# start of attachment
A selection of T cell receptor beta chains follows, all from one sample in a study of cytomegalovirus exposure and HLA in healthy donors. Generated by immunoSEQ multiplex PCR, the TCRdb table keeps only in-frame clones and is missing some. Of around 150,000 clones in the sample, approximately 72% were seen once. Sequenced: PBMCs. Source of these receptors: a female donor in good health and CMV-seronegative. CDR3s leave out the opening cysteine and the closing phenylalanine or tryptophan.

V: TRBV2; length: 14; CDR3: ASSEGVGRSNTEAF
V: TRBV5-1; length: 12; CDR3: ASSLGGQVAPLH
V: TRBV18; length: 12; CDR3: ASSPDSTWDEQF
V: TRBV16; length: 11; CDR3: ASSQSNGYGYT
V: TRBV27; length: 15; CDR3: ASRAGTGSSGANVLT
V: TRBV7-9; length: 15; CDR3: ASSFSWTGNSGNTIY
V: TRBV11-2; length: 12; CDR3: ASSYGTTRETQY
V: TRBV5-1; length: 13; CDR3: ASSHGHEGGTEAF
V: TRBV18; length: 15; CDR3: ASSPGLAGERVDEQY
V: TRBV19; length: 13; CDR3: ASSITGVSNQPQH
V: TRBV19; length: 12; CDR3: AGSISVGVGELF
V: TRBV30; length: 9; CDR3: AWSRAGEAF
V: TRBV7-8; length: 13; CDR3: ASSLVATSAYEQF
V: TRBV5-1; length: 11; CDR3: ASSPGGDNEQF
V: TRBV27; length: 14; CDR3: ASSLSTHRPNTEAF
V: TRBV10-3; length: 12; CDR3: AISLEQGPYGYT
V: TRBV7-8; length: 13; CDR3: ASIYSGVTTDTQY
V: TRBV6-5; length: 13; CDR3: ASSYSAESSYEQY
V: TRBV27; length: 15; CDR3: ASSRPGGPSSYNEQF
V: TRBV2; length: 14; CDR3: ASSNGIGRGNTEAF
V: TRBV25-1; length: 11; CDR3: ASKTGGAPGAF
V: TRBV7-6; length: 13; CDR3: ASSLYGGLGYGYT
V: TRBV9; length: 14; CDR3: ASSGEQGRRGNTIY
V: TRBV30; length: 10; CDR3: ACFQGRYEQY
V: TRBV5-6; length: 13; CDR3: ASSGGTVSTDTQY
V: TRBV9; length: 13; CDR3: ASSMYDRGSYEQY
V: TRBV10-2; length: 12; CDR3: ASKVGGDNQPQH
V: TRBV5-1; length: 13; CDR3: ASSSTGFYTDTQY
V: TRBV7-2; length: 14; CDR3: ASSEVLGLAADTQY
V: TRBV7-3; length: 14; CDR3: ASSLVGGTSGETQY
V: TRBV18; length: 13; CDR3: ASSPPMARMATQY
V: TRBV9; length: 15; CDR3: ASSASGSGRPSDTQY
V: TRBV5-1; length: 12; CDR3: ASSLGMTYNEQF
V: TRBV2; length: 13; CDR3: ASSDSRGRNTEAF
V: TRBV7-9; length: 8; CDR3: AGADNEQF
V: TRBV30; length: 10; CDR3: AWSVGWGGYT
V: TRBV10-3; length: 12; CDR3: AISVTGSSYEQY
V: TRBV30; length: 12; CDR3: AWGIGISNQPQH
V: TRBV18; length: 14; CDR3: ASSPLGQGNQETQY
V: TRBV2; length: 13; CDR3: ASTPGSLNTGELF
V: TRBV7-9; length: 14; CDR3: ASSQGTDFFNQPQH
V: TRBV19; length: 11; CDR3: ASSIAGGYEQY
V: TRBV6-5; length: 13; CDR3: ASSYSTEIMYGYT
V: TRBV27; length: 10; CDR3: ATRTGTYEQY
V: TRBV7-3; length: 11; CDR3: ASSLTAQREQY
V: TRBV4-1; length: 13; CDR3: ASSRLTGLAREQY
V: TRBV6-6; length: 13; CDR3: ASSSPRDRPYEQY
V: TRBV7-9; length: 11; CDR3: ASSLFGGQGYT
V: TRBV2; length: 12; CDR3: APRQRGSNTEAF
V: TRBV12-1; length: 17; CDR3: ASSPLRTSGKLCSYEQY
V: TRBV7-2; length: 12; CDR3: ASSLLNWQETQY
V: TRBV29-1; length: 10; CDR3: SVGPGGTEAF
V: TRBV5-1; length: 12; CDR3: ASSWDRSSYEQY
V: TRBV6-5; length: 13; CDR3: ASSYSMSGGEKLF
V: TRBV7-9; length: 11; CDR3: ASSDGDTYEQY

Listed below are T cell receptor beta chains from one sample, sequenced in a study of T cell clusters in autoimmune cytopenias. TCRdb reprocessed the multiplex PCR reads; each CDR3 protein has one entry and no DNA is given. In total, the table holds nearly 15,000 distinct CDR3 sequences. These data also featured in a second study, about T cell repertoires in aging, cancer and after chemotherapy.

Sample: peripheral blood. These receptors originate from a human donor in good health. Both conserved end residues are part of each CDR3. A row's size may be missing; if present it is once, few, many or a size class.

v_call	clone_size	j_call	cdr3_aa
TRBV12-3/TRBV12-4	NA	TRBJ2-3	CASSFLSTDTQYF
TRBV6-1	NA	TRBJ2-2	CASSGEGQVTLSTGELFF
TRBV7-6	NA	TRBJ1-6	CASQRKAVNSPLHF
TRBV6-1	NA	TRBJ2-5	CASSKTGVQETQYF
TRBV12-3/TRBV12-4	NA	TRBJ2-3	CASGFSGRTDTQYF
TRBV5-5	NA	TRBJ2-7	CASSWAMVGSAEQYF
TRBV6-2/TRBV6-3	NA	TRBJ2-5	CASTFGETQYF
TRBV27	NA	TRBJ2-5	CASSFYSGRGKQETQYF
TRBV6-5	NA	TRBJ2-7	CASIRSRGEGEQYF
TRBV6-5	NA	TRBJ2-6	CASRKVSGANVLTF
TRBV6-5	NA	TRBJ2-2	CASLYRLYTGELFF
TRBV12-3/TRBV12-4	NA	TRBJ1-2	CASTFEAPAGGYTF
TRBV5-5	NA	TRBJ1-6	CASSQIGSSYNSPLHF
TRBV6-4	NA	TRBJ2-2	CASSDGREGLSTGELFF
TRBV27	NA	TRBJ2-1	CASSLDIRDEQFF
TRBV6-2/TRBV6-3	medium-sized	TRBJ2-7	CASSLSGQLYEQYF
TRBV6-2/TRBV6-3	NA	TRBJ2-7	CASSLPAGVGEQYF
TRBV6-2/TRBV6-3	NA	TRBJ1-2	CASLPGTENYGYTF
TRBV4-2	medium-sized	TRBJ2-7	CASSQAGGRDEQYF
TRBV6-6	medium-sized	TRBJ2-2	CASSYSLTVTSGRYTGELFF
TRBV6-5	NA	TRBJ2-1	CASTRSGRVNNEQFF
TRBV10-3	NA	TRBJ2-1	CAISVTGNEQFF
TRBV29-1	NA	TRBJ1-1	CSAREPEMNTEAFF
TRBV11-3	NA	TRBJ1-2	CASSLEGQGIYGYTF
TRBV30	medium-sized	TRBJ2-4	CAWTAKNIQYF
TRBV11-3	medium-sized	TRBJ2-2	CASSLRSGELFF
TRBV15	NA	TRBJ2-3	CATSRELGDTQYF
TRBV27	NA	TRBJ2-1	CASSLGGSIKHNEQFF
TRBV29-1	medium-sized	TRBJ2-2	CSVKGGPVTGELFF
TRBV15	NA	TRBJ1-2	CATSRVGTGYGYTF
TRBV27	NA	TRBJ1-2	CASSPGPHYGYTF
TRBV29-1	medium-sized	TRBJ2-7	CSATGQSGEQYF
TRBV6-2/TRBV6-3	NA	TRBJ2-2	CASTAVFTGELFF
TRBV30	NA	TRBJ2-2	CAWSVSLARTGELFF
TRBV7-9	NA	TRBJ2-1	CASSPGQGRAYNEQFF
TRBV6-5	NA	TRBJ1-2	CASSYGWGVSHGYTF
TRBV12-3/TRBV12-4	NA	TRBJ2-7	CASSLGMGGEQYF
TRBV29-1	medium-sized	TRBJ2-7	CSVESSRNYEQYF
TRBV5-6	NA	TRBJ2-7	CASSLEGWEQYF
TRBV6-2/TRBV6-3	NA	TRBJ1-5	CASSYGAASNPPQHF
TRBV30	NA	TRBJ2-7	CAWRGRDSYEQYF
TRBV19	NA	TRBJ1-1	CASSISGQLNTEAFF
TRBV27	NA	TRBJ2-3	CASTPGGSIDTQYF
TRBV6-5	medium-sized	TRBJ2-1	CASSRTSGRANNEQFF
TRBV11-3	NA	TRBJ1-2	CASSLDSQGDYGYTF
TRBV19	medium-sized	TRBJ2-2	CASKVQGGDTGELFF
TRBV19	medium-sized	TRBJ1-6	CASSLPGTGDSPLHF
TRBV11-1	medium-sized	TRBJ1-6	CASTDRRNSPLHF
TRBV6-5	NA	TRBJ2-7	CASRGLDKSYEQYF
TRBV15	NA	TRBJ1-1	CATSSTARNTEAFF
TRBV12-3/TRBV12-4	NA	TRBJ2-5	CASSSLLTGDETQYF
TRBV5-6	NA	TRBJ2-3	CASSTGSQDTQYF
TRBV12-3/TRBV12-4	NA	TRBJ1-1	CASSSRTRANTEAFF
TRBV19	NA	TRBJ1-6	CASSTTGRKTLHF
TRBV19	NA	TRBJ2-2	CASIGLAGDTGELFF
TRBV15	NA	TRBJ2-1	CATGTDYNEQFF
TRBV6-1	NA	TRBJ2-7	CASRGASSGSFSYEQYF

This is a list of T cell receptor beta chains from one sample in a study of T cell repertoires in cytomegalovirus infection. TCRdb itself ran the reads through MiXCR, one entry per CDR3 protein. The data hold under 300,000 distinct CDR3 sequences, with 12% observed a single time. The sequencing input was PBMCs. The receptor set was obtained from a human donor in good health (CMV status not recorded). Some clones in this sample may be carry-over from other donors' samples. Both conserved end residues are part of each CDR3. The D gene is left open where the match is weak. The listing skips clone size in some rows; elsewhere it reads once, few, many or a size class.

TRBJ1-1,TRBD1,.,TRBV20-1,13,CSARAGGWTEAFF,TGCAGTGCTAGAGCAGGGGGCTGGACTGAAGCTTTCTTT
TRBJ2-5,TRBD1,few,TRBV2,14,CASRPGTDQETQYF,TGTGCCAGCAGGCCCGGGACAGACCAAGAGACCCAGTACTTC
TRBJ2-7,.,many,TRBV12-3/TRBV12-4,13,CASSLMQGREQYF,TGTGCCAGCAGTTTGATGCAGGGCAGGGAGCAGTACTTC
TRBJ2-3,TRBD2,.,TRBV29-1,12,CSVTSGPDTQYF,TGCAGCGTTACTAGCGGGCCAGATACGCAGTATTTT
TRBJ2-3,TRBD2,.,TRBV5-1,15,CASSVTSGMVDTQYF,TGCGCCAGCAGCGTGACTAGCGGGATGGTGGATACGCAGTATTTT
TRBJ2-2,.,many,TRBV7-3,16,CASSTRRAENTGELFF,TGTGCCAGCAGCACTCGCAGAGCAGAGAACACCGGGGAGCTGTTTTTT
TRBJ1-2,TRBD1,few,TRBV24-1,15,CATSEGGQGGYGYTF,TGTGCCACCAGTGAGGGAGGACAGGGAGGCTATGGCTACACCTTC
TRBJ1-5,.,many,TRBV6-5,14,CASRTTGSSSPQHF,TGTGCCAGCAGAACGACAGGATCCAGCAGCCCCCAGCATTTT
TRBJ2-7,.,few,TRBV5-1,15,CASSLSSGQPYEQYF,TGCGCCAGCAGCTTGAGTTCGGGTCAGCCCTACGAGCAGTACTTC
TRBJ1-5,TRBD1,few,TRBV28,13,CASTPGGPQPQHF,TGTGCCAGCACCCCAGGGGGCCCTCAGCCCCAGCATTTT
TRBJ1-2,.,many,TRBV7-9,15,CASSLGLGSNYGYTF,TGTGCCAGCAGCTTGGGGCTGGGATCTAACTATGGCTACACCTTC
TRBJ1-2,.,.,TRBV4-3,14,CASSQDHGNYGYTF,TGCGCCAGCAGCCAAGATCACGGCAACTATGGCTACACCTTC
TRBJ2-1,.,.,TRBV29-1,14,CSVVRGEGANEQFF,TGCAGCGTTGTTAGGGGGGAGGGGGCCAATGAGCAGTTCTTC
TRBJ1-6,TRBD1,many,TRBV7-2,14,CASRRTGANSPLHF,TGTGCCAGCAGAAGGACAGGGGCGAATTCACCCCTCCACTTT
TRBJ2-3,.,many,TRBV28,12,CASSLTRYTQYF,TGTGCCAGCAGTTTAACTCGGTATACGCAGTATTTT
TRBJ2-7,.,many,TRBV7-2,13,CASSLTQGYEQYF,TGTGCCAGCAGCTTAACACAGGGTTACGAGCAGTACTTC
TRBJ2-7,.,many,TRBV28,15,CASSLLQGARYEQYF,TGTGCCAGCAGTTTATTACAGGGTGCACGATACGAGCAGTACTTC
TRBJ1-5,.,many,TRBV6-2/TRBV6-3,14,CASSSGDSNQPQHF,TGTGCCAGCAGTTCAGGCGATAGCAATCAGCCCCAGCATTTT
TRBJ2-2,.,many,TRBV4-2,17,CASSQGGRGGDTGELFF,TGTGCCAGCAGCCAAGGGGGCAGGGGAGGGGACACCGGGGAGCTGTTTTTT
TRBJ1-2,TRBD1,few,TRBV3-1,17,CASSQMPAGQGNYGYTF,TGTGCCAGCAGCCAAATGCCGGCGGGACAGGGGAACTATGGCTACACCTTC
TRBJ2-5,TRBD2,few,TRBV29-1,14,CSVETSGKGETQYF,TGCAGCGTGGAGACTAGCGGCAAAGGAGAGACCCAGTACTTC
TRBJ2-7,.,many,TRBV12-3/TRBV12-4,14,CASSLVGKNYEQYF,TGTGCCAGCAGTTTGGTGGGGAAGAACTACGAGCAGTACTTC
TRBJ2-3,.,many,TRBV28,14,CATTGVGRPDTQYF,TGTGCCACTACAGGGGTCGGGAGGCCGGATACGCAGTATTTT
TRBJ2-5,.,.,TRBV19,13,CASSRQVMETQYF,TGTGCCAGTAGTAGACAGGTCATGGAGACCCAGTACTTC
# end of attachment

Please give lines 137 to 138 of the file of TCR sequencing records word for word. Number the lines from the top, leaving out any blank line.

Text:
TRBJ1-2,TRBD1,few,TRBV3-1,17,CASSQMPAGQGNYGYTF,TGTGCCAGCAGCCAAATGCCGGCGGGACAGGGGAACTATGGCTACACCTTC
TRBJ2-5,TRBD2,few,TRBV29-1,14,CSVETSGKGETQYF,TGCAGCGTGGAGACTAGCGGCAAAGGAGAGACCCAGTACTTC